On appeal from the Superior Court of New Jersey, Chancery Division, Family Part, Essex County, Docket No. FG-07-258-08.
NOT FOR PUBLICATION WITHOUT THE APPROVAL OF THE APPELLATE DIVISION
Submitted December 6, 2010
Before Judges Rodriguez, Grall and LeWinn.
Defendant is the natural mother of fraternal twins, A.J.M.W. and W.K.A.W., born in March 2006. She appeals from the May 18, 2009 judgment terminating her parental rights to the children and awarding guardianship to the Division of Youth and Family Services (DYFS) to consent to their adoption. The parental rights of the children's father, H.B., were also terminated in the same judgment; H.B., however, has not appealed.
Defendant grew up in Chicago, Illinois, and lived in the custody of her maternal aunt, D.L., whom defendant described as a drug abuser and prostitute, and who verbally and physically abused defendant. As a result, defendant lived in a series of foster homes from the age of fifteen to twenty-one. As a teenager, defendant was diagnosed with bipolar disorder and treated with various medications. During her troubled teenage years, she used marijuana, drank alcohol and attempted suicide twice, leading to a psychiatric hospitalization.
Defendant came to New Jersey when she was twenty-three years old and became involved with H.B. She claims to have conceived the twins when H.B. raped her. Defendant never spoke to H.B. again after the rape. During her pregnancy, defendant moved to a shelter; she was unemployed and relied upon welfare, food stamps and Medicaid for support.
At the time of the twins' births, defendant tested positive for marijuana at the hospital. Nonetheless, she was discharged from the hospital with the infants in her custody; she returned to the shelter where she had previously lived and remained there until July 2006. At that time she moved into her own apartment with the understanding that New Jersey's Temporary Rental Assistance program (TRA) would pay her rent. TRA never paid the rent, however, and, although defendant was briefly employed during this period and was receiving welfare benefits of $920 per month, she was unable to pay the rent and was ultimately evicted.
Defendant became involved in a relationship with J.K. at this time and, at the time of her eviction, she was pregnant with his child. They separated during the pregnancy and defendant moved in with her maternal aunt, D.L., who had relocated to New Jersey. D.L., who continued to have her own problems with drug abuse, ejected defendant and the twins from her apartment shortly afterwards. Defendant and the twins then moved into another shelter.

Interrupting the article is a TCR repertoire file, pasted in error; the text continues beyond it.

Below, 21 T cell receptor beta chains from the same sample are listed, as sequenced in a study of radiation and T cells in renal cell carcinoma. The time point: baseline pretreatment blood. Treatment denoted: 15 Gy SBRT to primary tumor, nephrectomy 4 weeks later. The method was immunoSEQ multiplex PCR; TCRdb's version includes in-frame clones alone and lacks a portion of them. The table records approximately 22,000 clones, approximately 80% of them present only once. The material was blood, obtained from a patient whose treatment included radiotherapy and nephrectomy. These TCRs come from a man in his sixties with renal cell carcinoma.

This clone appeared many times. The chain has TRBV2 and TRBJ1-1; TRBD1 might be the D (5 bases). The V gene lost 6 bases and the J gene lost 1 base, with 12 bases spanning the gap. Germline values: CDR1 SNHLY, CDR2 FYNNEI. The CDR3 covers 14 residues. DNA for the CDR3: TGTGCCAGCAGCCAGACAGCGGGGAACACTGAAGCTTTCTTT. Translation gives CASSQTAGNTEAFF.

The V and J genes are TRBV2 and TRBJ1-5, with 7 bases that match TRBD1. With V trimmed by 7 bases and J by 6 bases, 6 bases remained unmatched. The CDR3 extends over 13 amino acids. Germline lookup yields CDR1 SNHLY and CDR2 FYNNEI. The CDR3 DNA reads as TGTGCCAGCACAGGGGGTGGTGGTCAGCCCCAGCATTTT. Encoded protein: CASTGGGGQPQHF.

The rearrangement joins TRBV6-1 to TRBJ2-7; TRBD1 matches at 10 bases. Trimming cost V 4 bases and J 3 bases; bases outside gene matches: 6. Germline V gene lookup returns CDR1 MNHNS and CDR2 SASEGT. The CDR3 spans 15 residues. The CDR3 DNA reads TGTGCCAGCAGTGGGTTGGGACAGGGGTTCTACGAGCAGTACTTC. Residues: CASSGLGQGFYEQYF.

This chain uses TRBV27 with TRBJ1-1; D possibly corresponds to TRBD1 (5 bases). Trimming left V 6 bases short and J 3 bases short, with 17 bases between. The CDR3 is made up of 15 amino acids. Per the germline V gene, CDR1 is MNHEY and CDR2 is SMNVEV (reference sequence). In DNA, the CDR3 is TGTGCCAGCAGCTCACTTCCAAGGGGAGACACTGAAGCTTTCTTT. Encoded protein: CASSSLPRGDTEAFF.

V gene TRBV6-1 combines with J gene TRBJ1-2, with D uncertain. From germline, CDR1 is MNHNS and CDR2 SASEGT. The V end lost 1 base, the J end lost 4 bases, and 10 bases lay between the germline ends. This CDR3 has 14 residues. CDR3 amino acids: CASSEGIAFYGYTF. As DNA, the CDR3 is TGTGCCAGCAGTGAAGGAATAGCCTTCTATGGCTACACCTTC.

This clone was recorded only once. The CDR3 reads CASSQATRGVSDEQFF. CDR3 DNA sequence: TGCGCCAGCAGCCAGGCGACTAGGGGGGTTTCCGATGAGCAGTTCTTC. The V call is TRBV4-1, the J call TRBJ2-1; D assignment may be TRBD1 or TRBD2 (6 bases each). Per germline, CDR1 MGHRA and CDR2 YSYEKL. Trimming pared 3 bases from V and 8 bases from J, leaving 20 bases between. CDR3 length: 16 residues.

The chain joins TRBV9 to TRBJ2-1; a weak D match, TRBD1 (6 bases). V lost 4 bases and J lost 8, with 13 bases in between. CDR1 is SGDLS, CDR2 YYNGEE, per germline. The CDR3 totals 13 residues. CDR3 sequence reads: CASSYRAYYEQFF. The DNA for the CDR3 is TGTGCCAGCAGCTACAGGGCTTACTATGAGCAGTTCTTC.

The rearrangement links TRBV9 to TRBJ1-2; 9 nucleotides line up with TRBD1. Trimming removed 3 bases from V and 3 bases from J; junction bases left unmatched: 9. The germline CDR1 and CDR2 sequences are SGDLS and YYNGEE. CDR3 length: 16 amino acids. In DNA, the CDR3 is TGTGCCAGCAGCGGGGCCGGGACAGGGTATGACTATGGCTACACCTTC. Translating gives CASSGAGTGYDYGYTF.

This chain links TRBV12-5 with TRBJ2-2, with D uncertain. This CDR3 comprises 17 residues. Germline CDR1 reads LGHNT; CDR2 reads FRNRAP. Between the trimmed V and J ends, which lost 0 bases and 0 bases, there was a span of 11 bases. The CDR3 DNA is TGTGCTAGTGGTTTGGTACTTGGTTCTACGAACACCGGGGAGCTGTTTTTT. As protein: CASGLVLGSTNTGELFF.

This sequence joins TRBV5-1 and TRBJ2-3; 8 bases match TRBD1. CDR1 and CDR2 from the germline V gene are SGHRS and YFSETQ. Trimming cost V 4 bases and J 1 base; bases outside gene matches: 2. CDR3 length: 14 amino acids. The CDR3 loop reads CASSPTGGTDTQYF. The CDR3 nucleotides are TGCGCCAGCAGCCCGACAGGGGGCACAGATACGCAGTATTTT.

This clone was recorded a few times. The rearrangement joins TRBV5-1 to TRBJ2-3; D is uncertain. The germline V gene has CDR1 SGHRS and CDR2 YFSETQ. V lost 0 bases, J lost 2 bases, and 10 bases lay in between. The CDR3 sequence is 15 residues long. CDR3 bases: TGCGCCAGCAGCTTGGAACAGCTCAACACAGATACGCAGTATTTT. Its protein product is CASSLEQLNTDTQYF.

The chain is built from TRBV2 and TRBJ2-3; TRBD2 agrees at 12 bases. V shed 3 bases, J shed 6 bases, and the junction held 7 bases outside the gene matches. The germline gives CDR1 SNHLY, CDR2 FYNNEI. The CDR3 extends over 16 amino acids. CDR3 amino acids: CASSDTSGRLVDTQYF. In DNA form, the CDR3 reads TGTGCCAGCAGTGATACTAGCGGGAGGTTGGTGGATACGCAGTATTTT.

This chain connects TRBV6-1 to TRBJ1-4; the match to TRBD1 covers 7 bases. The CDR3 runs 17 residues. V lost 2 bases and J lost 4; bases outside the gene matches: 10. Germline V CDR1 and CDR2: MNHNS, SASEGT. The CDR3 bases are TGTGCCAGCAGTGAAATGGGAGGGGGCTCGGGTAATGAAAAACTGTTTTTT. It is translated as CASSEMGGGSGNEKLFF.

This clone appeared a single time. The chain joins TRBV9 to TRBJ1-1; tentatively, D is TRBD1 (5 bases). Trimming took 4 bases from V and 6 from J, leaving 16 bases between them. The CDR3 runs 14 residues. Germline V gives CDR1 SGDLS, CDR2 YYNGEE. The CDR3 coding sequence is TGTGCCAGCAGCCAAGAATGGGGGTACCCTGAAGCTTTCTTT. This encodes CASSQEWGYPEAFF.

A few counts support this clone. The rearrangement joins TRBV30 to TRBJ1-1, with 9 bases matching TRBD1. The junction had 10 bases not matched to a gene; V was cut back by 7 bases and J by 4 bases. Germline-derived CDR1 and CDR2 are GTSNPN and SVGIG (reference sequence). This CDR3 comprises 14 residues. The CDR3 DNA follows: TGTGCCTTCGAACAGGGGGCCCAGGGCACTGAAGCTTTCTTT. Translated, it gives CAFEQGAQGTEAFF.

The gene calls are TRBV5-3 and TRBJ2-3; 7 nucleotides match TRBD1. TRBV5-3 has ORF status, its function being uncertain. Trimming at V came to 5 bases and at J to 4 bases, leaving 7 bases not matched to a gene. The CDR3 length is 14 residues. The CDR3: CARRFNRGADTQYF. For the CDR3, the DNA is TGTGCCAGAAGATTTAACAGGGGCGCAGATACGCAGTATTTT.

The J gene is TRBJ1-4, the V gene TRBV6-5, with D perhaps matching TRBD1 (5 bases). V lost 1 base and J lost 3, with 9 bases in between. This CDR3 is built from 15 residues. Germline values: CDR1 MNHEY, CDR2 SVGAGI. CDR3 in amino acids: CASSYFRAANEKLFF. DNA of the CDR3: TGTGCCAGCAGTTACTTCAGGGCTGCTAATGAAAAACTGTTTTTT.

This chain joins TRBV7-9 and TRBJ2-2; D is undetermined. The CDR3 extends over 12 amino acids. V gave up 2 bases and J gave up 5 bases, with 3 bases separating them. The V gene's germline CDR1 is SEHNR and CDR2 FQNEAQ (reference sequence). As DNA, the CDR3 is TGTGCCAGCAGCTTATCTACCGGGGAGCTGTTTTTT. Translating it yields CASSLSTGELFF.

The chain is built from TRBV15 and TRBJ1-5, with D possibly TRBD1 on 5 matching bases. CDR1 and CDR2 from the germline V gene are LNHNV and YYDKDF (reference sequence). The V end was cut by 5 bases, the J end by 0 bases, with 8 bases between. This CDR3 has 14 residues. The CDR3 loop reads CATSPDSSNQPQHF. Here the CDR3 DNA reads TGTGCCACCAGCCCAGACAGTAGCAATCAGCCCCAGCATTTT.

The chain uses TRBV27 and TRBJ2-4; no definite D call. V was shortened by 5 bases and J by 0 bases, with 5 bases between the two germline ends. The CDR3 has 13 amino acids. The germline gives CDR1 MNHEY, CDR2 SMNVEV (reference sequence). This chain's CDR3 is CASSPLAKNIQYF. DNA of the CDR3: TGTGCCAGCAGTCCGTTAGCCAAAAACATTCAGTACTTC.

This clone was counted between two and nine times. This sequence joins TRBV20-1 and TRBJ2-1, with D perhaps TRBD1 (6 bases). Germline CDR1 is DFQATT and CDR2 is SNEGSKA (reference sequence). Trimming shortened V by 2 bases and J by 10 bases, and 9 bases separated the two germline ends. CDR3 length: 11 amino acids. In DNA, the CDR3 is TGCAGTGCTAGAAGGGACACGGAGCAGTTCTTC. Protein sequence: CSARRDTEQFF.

On March 26, 2007, DYFS received a referral from a welfare board employee stating that the twins were "dirty and smelly," and that defendant appeared to be abusing drugs. Upon investigation, however, this report was deemed unfounded.
Approximately one week later, on April 3, 2007, defendant took the twins to the hospital for treatment of ear infections. A hospital social worker contacted DYFS to report that defendant, who was now five months pregnant with J.K.'s child, had stated that she was overwhelmed in caring for the twins and that she intended to give custody of her unborn child to J.K. The social worker further reported that defendant and the children "seemed extremely hungry." In the social worker's opinion, defendant was "mentally [u]nstable and was not able to care for the children[,]" and posed "a high risk of harm" to them.
DYFS caseworker Larissa Richardson responded to the hospital and spoke to defendant who stated that she could not and did not want to care for the children at that time, and asked that the twins be placed in foster care until she could "get herself together." DYFS placed the children with one foster family and then, a few weeks later, with another family which has continued to have custody of the children up to the present and wishes to adopt them.
The trial judge ordered defendant to submit to a urine screen and a psychological evaluation, and to attend parenting classes. At her screening, defendant tested positive for marijuana and, as a result, was referred for a substance abuse assessment.